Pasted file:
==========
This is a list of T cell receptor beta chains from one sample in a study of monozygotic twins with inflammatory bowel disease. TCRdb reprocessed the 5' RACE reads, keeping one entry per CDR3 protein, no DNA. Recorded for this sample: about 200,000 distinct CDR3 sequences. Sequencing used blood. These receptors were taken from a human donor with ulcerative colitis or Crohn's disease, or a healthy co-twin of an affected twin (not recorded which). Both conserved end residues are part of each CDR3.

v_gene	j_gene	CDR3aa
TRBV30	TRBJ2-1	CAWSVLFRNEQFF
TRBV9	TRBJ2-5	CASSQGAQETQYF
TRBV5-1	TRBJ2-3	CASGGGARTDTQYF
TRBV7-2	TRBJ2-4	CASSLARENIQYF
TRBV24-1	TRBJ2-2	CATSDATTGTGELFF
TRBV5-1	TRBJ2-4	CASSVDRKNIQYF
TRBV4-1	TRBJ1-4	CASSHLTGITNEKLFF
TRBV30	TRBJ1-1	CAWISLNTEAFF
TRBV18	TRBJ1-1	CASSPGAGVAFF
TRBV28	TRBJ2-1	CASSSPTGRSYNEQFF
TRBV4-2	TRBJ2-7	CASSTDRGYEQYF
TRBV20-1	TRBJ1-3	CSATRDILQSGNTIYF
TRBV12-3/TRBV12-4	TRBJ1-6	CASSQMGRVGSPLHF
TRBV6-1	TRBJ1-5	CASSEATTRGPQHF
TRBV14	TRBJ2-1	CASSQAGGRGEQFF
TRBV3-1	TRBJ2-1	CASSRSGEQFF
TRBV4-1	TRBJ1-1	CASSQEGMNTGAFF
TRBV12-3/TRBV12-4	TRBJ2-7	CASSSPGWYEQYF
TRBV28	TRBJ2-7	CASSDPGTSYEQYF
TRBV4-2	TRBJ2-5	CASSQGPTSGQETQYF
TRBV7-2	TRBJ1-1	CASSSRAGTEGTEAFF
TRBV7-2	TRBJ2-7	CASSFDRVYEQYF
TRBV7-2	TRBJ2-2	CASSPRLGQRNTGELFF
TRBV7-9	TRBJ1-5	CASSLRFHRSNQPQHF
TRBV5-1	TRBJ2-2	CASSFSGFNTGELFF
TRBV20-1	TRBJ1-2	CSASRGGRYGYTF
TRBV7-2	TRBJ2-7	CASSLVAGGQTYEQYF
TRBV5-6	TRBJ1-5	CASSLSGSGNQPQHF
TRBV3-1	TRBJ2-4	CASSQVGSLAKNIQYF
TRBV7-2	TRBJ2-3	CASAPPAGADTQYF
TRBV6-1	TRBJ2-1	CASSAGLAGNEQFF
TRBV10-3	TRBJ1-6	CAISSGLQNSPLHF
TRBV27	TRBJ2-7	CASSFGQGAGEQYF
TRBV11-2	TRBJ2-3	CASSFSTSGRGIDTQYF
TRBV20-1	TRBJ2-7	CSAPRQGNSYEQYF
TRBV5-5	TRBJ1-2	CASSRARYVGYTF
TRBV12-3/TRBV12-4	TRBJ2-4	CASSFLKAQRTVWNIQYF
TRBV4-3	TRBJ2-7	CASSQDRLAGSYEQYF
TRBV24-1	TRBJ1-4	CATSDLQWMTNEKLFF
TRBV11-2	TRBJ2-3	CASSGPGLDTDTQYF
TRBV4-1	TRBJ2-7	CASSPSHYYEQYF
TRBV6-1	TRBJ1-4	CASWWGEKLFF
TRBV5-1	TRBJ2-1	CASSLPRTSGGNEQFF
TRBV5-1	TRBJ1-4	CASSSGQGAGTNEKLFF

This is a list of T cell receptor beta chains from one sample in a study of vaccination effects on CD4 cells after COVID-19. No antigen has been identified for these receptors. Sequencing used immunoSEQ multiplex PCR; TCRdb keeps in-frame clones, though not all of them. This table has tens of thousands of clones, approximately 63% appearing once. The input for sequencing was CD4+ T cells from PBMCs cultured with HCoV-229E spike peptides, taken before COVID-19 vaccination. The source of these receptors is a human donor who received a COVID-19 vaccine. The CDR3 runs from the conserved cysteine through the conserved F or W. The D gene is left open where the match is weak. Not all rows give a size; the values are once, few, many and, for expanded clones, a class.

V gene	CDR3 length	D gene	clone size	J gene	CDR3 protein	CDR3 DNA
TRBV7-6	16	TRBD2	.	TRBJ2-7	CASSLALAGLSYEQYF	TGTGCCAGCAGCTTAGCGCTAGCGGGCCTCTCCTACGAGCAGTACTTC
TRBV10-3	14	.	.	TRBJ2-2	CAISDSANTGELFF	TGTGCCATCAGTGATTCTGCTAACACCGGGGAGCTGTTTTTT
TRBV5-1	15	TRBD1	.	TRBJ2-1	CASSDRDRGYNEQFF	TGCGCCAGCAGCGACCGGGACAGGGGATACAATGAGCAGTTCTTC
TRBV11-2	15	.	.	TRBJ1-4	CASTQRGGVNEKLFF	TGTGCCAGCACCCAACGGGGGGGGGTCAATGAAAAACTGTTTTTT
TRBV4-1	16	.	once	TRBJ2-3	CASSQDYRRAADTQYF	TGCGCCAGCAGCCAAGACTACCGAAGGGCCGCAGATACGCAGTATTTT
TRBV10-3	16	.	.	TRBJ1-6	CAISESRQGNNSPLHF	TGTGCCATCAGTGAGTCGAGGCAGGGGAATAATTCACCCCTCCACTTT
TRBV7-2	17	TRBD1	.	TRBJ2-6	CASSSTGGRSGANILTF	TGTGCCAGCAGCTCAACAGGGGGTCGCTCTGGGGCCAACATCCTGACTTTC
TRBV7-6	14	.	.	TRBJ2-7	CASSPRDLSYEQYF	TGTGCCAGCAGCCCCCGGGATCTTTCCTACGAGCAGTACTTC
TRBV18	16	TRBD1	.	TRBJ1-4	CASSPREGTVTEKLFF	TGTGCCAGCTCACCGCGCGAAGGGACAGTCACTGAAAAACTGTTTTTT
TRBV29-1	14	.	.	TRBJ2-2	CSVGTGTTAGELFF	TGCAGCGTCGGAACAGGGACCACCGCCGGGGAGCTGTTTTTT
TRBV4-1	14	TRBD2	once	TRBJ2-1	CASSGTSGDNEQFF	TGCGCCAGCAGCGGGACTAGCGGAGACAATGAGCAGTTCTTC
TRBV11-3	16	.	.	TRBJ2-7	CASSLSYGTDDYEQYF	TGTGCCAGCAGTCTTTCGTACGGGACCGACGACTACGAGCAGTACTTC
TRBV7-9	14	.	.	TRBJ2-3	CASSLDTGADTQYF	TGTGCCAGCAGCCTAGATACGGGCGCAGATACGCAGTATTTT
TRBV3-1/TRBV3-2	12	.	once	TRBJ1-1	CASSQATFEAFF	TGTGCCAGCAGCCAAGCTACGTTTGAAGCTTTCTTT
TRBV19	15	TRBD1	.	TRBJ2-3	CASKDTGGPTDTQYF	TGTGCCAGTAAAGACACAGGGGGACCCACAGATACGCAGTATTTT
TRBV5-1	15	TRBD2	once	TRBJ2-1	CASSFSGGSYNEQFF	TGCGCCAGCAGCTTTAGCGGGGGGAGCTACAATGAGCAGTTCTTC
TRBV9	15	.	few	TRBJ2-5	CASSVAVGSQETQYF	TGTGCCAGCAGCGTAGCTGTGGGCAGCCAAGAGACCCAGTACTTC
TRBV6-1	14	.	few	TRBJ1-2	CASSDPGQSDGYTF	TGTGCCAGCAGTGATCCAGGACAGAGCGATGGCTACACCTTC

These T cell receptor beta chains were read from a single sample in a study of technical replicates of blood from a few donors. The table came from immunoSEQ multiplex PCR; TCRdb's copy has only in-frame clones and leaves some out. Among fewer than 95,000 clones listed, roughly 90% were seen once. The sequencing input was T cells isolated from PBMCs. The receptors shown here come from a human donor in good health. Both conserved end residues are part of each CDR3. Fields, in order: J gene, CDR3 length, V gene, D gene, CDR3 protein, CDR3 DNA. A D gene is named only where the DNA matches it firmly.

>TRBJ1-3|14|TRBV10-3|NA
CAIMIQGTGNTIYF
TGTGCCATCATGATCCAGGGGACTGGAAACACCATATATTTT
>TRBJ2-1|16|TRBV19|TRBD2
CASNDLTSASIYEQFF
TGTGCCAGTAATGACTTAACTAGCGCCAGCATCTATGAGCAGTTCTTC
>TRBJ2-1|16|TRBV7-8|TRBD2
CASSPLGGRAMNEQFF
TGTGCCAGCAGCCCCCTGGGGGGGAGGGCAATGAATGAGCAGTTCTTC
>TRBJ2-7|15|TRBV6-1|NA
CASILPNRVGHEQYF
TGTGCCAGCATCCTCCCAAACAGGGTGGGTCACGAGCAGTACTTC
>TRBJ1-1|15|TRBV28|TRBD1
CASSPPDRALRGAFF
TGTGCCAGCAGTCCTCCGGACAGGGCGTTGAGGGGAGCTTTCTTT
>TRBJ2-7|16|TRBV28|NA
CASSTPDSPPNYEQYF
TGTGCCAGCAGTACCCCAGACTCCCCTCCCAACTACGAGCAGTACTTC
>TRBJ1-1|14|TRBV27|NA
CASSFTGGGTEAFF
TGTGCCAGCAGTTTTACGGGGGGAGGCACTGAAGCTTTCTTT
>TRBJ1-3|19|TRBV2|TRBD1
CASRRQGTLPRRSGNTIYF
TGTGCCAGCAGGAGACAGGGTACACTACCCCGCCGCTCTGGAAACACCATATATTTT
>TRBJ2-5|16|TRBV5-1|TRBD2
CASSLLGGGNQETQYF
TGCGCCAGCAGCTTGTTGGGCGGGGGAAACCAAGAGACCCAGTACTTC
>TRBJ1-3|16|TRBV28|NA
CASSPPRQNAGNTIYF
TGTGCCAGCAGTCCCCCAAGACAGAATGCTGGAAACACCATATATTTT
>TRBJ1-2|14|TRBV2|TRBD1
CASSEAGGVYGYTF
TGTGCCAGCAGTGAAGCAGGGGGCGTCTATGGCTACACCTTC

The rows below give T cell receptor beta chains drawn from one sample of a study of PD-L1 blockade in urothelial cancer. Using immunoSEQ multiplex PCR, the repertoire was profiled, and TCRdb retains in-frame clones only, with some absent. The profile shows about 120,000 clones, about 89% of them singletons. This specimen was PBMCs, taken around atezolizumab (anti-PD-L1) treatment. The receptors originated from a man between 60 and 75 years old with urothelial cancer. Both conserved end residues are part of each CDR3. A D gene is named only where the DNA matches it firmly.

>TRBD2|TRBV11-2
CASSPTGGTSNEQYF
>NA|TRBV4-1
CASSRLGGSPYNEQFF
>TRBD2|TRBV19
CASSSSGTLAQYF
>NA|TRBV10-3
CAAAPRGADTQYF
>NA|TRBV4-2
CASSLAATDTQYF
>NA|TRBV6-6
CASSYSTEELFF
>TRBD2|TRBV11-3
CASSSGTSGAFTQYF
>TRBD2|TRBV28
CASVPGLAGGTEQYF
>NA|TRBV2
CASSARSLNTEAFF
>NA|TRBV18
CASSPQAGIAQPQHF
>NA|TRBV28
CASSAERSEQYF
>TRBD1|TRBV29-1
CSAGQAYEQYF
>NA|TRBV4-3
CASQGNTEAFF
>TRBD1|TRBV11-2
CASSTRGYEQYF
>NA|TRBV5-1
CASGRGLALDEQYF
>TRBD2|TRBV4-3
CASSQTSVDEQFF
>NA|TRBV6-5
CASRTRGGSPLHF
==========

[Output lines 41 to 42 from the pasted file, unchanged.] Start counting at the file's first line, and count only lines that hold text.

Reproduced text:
TRBV24-1	TRBJ1-4	CATSDLQWMTNEKLFF
TRBV11-2	TRBJ2-3	CASSGPGLDTDTQYF